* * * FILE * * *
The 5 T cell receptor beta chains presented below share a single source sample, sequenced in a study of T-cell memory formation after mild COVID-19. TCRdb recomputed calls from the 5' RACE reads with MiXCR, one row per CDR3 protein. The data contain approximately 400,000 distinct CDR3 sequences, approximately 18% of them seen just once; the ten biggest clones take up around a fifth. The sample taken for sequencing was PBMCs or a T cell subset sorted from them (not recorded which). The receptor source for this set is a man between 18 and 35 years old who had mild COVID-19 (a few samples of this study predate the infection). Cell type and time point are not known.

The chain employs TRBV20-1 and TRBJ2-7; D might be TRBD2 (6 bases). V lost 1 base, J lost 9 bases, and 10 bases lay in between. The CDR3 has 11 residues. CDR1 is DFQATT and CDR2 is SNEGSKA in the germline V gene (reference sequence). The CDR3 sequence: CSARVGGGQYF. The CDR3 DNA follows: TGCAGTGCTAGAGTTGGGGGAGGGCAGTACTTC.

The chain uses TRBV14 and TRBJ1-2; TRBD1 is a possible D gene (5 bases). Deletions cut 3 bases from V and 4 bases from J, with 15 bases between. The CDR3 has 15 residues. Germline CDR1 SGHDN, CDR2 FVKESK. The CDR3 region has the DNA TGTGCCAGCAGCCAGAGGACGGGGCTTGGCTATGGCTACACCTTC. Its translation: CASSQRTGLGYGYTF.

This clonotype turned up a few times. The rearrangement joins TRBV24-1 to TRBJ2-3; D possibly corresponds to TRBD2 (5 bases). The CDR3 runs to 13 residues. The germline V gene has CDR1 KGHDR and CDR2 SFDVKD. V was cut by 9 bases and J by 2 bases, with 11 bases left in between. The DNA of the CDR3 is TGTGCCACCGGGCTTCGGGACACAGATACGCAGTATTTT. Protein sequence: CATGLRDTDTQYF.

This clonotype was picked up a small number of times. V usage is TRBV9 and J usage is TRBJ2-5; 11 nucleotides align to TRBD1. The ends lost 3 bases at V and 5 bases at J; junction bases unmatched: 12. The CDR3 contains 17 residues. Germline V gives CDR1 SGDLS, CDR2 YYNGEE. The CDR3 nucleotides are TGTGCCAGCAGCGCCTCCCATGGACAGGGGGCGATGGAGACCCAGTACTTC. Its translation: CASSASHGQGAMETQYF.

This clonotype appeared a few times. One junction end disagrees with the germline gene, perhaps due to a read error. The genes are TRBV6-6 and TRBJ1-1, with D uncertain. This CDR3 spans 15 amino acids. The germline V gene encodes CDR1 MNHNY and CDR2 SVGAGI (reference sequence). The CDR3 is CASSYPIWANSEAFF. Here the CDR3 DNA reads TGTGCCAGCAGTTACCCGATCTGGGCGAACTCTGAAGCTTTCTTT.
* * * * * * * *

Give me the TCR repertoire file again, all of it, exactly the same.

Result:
The 5 T cell receptor beta chains presented below share a single source sample, sequenced in a study of T-cell memory formation after mild COVID-19. TCRdb recomputed calls from the 5' RACE reads with MiXCR, one row per CDR3 protein. The data contain approximately 400,000 distinct CDR3 sequences, approximately 18% of them seen just once; the ten biggest clones take up around a fifth. The sample taken for sequencing was PBMCs or a T cell subset sorted from them (not recorded which). The receptor source for this set is a man between 18 and 35 years old who had mild COVID-19 (a few samples of this study predate the infection). Cell type and time point are not known.

The chain employs TRBV20-1 and TRBJ2-7; D might be TRBD2 (6 bases). V lost 1 base, J lost 9 bases, and 10 bases lay in between. The CDR3 has 11 residues. CDR1 is DFQATT and CDR2 is SNEGSKA in the germline V gene (reference sequence). The CDR3 sequence: CSARVGGGQYF. The CDR3 DNA follows: TGCAGTGCTAGAGTTGGGGGAGGGCAGTACTTC.

The chain uses TRBV14 and TRBJ1-2; TRBD1 is a possible D gene (5 bases). Deletions cut 3 bases from V and 4 bases from J, with 15 bases between. The CDR3 has 15 residues. Germline CDR1 SGHDN, CDR2 FVKESK. The CDR3 region has the DNA TGTGCCAGCAGCCAGAGGACGGGGCTTGGCTATGGCTACACCTTC. Its translation: CASSQRTGLGYGYTF.

This clonotype turned up a few times. The rearrangement joins TRBV24-1 to TRBJ2-3; D possibly corresponds to TRBD2 (5 bases). The CDR3 runs to 13 residues. The germline V gene has CDR1 KGHDR and CDR2 SFDVKD. V was cut by 9 bases and J by 2 bases, with 11 bases left in between. The DNA of the CDR3 is TGTGCCACCGGGCTTCGGGACACAGATACGCAGTATTTT. Protein sequence: CATGLRDTDTQYF.

This clonotype was picked up a small number of times. V usage is TRBV9 and J usage is TRBJ2-5; 11 nucleotides align to TRBD1. The ends lost 3 bases at V and 5 bases at J; junction bases unmatched: 12. The CDR3 contains 17 residues. Germline V gives CDR1 SGDLS, CDR2 YYNGEE. The CDR3 nucleotides are TGTGCCAGCAGCGCCTCCCATGGACAGGGGGCGATGGAGACCCAGTACTTC. Its translation: CASSASHGQGAMETQYF.

This clonotype appeared a few times. One junction end disagrees with the germline gene, perhaps due to a read error. The genes are TRBV6-6 and TRBJ1-1, with D uncertain. This CDR3 spans 15 amino acids. The germline V gene encodes CDR1 MNHNY and CDR2 SVGAGI (reference sequence). The CDR3 is CASSYPIWANSEAFF. Here the CDR3 DNA reads TGTGCCAGCAGTTACCCGATCTGGGCGAACTCTGAAGCTTTCTTT.